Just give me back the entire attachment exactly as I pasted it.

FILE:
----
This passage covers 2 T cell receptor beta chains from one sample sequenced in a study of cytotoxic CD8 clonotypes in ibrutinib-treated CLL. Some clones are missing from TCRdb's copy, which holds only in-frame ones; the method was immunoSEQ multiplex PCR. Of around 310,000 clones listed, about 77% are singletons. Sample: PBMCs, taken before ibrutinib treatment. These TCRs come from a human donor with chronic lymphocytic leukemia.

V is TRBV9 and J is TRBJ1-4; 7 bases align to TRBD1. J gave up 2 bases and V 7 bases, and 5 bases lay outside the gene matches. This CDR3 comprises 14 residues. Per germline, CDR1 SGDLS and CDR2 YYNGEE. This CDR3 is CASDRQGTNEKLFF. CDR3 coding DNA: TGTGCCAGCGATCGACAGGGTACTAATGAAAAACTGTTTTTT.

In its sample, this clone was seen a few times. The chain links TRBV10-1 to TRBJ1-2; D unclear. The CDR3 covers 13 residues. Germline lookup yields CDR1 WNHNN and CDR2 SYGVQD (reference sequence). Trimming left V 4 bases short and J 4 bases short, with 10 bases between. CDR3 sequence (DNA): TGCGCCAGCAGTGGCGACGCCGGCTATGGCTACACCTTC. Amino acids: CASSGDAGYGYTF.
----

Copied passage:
This passage covers 2 T cell receptor beta chains from one sample sequenced in a study of cytotoxic CD8 clonotypes in ibrutinib-treated CLL. Some clones are missing from TCRdb's copy, which holds only in-frame ones; the method was immunoSEQ multiplex PCR. Of around 310,000 clones listed, about 77% are singletons. Sample: PBMCs, taken before ibrutinib treatment. These TCRs come from a human donor with chronic lymphocytic leukemia.

V is TRBV9 and J is TRBJ1-4; 7 bases align to TRBD1. J gave up 2 bases and V 7 bases, and 5 bases lay outside the gene matches. This CDR3 comprises 14 residues. Per germline, CDR1 SGDLS and CDR2 YYNGEE. This CDR3 is CASDRQGTNEKLFF. CDR3 coding DNA: TGTGCCAGCGATCGACAGGGTACTAATGAAAAACTGTTTTTT.

In its sample, this clone was seen a few times. The chain links TRBV10-1 to TRBJ1-2; D unclear. The CDR3 covers 13 residues. Germline lookup yields CDR1 WNHNN and CDR2 SYGVQD (reference sequence). Trimming left V 4 bases short and J 4 bases short, with 10 bases between. CDR3 sequence (DNA): TGCGCCAGCAGTGGCGACGCCGGCTATGGCTACACCTTC. Amino acids: CASSGDAGYGYTF.